Have you been racking your brain trying to gain better visibility on Google?
Chances are you’ve probably heard the term ‘search intent’ or keyword intent, or user intent, as some call it, while figuring out your basic SEO strategy.
Whatever your preferred term, it all comes down to the same thing: when a person conducts a search online, they have a main purpose in mind. For example, they might be thinking about buying a new car, and they’re researching car models.
Alternatively, they may be looking for a local service, like a dentist or hairdresser. Or perhaps they’re just in the mood for fast food and want to buy a burger and fries.
Many SEOs are focusing on search intent because Google’s changing algorithms mean that content relevance is more important than ever. Basically, Google wants to rank pages that best answer the searcher’s query.
You can often see search intent queries when you look online. Here’s an example: If I search for ‘pizza in Atlanta, Georgia,’ I get a list of local stores. If I was to pick a specific neighborhood in the city, I would get an even more specific set of stores.
However, Google then goes a step further.
It knows I’m hungry for pizza and in a buying mood, and it autogenerates alternative terms for me. In short, the search engine understands my search intent and offers me suggestions to meet my needs.
When you create content, you need to do the same: understand what the searcher wants through the keywords and terms they use, and develop content, offers, and lead magnets to match their demands.
The Basics of Search Intent
You should have a clear idea of search intent by now, and why it’s important you understand what your buyer is looking for.
Just so you get an even better picture of the difference between search intent and regular keywords, this image illustrates it well:
See? If you were in the gardening niche, you could write any number of articles around those search terms or offer a lead magnet detailing the best indoor plants.
There are numerous advantages to going beyond just keywords and aiming to understand the searcher’s intent.
As you see from my example in the intro, search intent has the potential to put your website in front of the searcher, increasing your chances of a click-through, a conversion, and, ultimately, perhaps a loyal customer. Then there are other benefits, like:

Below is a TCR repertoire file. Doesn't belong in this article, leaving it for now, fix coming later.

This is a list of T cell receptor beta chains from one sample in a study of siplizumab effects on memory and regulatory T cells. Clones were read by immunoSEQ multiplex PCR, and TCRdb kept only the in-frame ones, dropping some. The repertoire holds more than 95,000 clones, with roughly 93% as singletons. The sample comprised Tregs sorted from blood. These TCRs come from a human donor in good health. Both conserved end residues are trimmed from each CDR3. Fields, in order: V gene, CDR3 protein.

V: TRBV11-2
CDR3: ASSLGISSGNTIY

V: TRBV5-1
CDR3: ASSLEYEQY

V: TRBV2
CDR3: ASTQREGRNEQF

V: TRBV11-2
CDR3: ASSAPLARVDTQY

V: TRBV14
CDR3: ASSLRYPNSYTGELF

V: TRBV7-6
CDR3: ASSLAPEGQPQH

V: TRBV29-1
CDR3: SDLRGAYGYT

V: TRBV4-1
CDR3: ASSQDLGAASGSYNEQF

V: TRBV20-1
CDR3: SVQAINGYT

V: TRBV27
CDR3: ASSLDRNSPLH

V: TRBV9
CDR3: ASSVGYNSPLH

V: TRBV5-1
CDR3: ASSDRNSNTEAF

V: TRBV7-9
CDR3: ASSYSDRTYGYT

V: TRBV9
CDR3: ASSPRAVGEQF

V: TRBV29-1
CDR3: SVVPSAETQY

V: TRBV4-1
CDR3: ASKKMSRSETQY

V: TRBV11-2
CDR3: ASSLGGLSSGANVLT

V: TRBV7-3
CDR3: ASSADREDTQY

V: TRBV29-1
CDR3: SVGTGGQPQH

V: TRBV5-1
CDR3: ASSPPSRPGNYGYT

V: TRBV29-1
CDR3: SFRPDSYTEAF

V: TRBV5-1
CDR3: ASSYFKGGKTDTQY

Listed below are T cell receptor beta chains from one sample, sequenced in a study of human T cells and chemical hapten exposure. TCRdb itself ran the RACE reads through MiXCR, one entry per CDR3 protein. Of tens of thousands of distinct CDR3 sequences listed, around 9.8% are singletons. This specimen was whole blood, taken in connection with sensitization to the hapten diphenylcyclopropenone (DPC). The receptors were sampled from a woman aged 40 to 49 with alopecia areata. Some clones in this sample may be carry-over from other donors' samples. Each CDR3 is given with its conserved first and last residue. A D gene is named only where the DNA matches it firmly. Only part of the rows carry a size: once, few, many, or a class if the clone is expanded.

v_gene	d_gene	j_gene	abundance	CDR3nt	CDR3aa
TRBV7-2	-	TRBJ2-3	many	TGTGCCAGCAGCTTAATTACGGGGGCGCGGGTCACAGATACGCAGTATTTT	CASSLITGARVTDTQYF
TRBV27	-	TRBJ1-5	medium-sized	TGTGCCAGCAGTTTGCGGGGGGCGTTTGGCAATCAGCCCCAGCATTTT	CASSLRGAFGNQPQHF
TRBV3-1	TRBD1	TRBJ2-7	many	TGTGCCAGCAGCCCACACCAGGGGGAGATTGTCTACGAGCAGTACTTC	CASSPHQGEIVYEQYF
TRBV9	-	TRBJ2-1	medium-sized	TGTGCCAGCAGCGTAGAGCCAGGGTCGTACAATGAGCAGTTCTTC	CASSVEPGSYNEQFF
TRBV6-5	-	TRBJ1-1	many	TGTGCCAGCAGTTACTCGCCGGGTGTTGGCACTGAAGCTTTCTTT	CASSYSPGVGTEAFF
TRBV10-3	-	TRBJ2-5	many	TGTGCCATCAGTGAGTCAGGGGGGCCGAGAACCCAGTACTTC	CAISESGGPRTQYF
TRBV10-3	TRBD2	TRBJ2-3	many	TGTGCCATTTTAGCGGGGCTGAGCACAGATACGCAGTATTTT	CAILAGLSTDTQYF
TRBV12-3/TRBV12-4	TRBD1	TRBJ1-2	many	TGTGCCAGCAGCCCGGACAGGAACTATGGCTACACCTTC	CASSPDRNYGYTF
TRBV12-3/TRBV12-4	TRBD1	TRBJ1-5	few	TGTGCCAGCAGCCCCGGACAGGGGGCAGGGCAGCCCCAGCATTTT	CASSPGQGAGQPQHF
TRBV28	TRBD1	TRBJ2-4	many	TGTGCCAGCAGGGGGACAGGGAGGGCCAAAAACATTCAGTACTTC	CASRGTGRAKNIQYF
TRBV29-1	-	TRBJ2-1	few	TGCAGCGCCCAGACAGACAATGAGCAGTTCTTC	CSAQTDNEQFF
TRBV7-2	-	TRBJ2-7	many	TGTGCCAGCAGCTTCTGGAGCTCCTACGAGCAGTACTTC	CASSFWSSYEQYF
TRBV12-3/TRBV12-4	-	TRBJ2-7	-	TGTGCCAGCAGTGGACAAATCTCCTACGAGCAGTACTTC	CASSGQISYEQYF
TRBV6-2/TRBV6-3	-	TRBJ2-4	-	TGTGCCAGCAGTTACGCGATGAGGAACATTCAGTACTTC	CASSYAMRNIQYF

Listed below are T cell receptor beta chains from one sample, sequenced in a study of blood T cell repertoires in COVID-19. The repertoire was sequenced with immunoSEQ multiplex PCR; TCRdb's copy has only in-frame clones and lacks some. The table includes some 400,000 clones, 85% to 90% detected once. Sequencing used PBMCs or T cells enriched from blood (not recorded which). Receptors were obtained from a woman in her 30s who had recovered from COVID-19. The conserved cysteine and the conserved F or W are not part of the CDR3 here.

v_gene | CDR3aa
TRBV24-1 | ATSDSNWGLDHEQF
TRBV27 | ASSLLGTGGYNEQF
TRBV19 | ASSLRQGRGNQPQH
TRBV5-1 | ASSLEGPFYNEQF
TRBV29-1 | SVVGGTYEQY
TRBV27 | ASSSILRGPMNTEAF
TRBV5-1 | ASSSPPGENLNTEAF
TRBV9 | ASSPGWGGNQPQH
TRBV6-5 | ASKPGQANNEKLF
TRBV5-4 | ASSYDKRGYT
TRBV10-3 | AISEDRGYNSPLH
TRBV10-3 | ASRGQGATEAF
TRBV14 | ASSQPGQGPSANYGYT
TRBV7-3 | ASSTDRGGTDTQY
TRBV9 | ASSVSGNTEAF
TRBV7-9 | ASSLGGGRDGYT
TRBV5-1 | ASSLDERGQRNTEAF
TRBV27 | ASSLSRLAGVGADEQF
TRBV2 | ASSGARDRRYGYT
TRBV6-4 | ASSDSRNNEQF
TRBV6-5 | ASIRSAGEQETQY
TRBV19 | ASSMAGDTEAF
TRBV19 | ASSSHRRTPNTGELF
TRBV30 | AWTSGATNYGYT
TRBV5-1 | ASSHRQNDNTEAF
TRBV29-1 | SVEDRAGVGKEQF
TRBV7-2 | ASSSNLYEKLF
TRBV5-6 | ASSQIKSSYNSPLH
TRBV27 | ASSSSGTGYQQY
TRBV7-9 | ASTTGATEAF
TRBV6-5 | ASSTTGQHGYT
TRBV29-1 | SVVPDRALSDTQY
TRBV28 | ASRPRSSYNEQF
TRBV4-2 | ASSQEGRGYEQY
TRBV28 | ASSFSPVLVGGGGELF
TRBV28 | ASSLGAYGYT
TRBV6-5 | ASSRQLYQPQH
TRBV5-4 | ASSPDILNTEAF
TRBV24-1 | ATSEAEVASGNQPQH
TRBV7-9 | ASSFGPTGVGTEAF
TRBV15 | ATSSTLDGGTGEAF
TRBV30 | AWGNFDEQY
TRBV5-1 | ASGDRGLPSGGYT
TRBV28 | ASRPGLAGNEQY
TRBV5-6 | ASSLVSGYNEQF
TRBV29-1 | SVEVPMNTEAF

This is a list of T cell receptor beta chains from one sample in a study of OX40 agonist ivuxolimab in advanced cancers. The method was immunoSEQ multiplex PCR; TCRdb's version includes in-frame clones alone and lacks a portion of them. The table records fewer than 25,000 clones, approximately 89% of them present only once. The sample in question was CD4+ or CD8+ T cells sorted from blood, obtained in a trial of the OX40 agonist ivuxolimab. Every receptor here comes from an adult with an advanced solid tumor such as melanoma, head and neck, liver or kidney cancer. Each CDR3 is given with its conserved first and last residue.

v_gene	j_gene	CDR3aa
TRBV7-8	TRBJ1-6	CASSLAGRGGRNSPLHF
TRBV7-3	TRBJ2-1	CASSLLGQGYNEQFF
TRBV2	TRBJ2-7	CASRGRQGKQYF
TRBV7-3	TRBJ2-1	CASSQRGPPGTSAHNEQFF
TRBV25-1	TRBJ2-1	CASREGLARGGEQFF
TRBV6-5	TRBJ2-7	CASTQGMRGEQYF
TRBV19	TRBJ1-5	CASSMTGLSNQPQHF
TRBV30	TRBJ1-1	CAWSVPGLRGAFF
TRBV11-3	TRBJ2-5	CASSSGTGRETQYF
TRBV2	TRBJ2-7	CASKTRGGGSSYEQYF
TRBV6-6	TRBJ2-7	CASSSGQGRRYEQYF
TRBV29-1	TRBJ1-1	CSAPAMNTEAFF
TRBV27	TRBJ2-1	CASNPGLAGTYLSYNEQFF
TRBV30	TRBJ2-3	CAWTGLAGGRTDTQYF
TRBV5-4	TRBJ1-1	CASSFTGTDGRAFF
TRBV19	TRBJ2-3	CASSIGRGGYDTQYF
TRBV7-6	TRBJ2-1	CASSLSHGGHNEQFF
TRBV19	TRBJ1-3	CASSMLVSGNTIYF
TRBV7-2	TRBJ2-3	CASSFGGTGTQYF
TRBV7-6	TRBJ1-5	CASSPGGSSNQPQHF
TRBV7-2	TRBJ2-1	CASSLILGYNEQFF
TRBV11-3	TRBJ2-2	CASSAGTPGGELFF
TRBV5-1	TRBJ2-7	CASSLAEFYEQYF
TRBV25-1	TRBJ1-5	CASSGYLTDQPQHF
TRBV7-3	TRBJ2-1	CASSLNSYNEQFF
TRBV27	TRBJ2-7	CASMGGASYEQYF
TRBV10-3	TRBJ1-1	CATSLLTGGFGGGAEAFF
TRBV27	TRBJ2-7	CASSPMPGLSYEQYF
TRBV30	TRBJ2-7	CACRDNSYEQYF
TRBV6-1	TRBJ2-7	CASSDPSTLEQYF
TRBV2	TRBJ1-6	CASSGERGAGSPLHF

- You can improve your website’s search engine ranking: Search engines like Google use algorithms to rank websites based on how well they match the searcher’s intent. If you can create content that better meets people’s wants and needs, it’s likely to rank higher in the search results.
- You can better target your audience. Create relevant content to attract and potentially convert leads into customers and develop marketing strategies that are more effective.
- Search intent gives a better user experience: Give your prospect what they want, and they’re more likely to view you as an authority and keep coming back. With search intent, you can create more relevant content for your audience.
Types of Search Intent
Here’s an important stat for you: 99 percent of search queries fall under the four main types of search intent.
That figure doesn’t come from me, that’s according to Brian Dean of Backlinko.com.
You can break intent down into four main categories: navigational, informational, transactional, and commercial.
Let’s take a deeper look at the different types.
This is when search intent involves something specific and the user already knows the brand or website name. Everyone reading is likely familiar with navigational intent, and you’ve probably used it yourself before.